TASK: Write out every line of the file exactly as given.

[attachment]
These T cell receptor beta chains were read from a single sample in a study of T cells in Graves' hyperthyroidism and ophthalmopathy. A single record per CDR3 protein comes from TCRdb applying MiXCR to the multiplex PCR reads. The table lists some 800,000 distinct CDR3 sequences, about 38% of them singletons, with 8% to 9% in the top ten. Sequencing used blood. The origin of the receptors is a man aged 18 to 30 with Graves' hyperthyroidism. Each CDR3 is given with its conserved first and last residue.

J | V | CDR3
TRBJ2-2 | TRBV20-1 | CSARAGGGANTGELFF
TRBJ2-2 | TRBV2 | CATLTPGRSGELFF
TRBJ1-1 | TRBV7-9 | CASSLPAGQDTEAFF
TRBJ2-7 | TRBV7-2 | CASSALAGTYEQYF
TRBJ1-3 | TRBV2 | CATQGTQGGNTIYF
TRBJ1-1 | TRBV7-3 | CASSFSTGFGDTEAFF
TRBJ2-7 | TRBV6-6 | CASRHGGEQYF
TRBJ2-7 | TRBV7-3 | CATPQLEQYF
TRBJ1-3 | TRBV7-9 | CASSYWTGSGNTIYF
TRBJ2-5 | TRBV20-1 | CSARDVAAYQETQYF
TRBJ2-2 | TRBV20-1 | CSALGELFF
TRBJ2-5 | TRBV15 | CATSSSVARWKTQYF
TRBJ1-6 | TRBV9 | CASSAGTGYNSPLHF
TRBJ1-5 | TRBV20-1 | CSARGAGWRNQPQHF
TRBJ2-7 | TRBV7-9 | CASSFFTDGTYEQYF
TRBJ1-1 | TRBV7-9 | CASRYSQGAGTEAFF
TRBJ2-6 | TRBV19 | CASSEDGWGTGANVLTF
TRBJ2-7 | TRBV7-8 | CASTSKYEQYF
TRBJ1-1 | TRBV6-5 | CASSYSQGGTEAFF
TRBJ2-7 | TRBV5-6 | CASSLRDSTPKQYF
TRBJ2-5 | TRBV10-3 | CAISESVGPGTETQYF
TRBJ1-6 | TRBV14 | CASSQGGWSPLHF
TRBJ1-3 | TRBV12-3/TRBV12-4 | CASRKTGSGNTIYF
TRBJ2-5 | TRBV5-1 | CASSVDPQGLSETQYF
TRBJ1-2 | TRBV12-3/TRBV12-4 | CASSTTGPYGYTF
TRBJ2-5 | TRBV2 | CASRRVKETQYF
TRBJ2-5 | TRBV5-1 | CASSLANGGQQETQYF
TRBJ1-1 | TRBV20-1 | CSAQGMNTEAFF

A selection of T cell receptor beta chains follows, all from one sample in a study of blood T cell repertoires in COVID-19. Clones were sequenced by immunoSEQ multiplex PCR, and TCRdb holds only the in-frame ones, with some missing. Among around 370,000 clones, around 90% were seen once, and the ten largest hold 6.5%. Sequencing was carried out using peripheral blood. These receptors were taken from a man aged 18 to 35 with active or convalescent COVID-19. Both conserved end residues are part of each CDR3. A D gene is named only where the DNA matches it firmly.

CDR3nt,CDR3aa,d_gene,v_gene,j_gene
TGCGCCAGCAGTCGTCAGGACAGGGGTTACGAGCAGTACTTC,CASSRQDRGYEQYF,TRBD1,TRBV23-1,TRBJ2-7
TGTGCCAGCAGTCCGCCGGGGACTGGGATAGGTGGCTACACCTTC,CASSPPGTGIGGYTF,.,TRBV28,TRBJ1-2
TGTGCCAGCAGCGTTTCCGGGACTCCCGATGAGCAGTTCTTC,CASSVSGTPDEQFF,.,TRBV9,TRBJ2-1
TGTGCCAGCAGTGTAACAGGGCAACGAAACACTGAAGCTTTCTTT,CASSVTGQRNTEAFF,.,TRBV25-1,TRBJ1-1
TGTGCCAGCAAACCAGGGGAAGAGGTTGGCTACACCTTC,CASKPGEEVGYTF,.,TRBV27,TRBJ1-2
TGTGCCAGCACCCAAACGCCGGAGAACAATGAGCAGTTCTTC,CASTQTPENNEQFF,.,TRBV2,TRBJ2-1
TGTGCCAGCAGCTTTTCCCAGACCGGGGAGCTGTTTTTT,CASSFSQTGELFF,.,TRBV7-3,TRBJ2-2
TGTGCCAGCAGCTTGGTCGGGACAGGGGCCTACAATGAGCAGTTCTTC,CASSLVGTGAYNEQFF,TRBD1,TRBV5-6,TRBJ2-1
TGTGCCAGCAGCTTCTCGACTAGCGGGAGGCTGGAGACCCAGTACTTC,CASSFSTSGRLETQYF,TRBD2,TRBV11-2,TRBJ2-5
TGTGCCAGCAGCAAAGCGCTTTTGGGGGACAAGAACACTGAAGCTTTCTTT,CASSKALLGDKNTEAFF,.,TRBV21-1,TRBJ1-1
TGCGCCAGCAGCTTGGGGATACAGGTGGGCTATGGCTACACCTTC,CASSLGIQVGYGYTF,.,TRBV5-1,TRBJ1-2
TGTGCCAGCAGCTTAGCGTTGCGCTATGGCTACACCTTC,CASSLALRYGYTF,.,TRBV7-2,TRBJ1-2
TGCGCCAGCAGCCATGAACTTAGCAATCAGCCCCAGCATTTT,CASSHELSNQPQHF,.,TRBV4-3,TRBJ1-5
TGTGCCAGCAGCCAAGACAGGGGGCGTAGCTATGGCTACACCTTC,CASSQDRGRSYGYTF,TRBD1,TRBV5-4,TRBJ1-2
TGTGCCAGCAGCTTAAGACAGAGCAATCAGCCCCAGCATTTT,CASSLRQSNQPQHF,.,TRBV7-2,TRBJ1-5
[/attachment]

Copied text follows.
These T cell receptor beta chains were read from a single sample in a study of T cells in Graves' hyperthyroidism and ophthalmopathy. A single record per CDR3 protein comes from TCRdb applying MiXCR to the multiplex PCR reads. The table lists some 800,000 distinct CDR3 sequences, about 38% of them singletons, with 8% to 9% in the top ten. Sequencing used blood. The origin of the receptors is a man aged 18 to 30 with Graves' hyperthyroidism. Each CDR3 is given with its conserved first and last residue.

J | V | CDR3
TRBJ2-2 | TRBV20-1 | CSARAGGGANTGELFF
TRBJ2-2 | TRBV2 | CATLTPGRSGELFF
TRBJ1-1 | TRBV7-9 | CASSLPAGQDTEAFF
TRBJ2-7 | TRBV7-2 | CASSALAGTYEQYF
TRBJ1-3 | TRBV2 | CATQGTQGGNTIYF
TRBJ1-1 | TRBV7-3 | CASSFSTGFGDTEAFF
TRBJ2-7 | TRBV6-6 | CASRHGGEQYF
TRBJ2-7 | TRBV7-3 | CATPQLEQYF
TRBJ1-3 | TRBV7-9 | CASSYWTGSGNTIYF
TRBJ2-5 | TRBV20-1 | CSARDVAAYQETQYF
TRBJ2-2 | TRBV20-1 | CSALGELFF
TRBJ2-5 | TRBV15 | CATSSSVARWKTQYF
TRBJ1-6 | TRBV9 | CASSAGTGYNSPLHF
TRBJ1-5 | TRBV20-1 | CSARGAGWRNQPQHF
TRBJ2-7 | TRBV7-9 | CASSFFTDGTYEQYF
TRBJ1-1 | TRBV7-9 | CASRYSQGAGTEAFF
TRBJ2-6 | TRBV19 | CASSEDGWGTGANVLTF
TRBJ2-7 | TRBV7-8 | CASTSKYEQYF
TRBJ1-1 | TRBV6-5 | CASSYSQGGTEAFF
TRBJ2-7 | TRBV5-6 | CASSLRDSTPKQYF
TRBJ2-5 | TRBV10-3 | CAISESVGPGTETQYF
TRBJ1-6 | TRBV14 | CASSQGGWSPLHF
TRBJ1-3 | TRBV12-3/TRBV12-4 | CASRKTGSGNTIYF
TRBJ2-5 | TRBV5-1 | CASSVDPQGLSETQYF
TRBJ1-2 | TRBV12-3/TRBV12-4 | CASSTTGPYGYTF
TRBJ2-5 | TRBV2 | CASRRVKETQYF
TRBJ2-5 | TRBV5-1 | CASSLANGGQQETQYF
TRBJ1-1 | TRBV20-1 | CSAQGMNTEAFF

A selection of T cell receptor beta chains follows, all from one sample in a study of blood T cell repertoires in COVID-19. Clones were sequenced by immunoSEQ multiplex PCR, and TCRdb holds only the in-frame ones, with some missing. Among around 370,000 clones, around 90% were seen once, and the ten largest hold 6.5%. Sequencing was carried out using peripheral blood. These receptors were taken from a man aged 18 to 35 with active or convalescent COVID-19. Both conserved end residues are part of each CDR3. A D gene is named only where the DNA matches it firmly.

CDR3nt,CDR3aa,d_gene,v_gene,j_gene
TGCGCCAGCAGTCGTCAGGACAGGGGTTACGAGCAGTACTTC,CASSRQDRGYEQYF,TRBD1,TRBV23-1,TRBJ2-7
TGTGCCAGCAGTCCGCCGGGGACTGGGATAGGTGGCTACACCTTC,CASSPPGTGIGGYTF,.,TRBV28,TRBJ1-2
TGTGCCAGCAGCGTTTCCGGGACTCCCGATGAGCAGTTCTTC,CASSVSGTPDEQFF,.,TRBV9,TRBJ2-1
TGTGCCAGCAGTGTAACAGGGCAACGAAACACTGAAGCTTTCTTT,CASSVTGQRNTEAFF,.,TRBV25-1,TRBJ1-1
TGTGCCAGCAAACCAGGGGAAGAGGTTGGCTACACCTTC,CASKPGEEVGYTF,.,TRBV27,TRBJ1-2
TGTGCCAGCACCCAAACGCCGGAGAACAATGAGCAGTTCTTC,CASTQTPENNEQFF,.,TRBV2,TRBJ2-1
TGTGCCAGCAGCTTTTCCCAGACCGGGGAGCTGTTTTTT,CASSFSQTGELFF,.,TRBV7-3,TRBJ2-2
TGTGCCAGCAGCTTGGTCGGGACAGGGGCCTACAATGAGCAGTTCTTC,CASSLVGTGAYNEQFF,TRBD1,TRBV5-6,TRBJ2-1
TGTGCCAGCAGCTTCTCGACTAGCGGGAGGCTGGAGACCCAGTACTTC,CASSFSTSGRLETQYF,TRBD2,TRBV11-2,TRBJ2-5
TGTGCCAGCAGCAAAGCGCTTTTGGGGGACAAGAACACTGAAGCTTTCTTT,CASSKALLGDKNTEAFF,.,TRBV21-1,TRBJ1-1
TGCGCCAGCAGCTTGGGGATACAGGTGGGCTATGGCTACACCTTC,CASSLGIQVGYGYTF,.,TRBV5-1,TRBJ1-2
TGTGCCAGCAGCTTAGCGTTGCGCTATGGCTACACCTTC,CASSLALRYGYTF,.,TRBV7-2,TRBJ1-2
TGCGCCAGCAGCCATGAACTTAGCAATCAGCCCCAGCATTTT,CASSHELSNQPQHF,.,TRBV4-3,TRBJ1-5
TGTGCCAGCAGCCAAGACAGGGGGCGTAGCTATGGCTACACCTTC,CASSQDRGRSYGYTF,TRBD1,TRBV5-4,TRBJ1-2
TGTGCCAGCAGCTTAAGACAGAGCAATCAGCCCCAGCATTTT,CASSLRQSNQPQHF,.,TRBV7-2,TRBJ1-5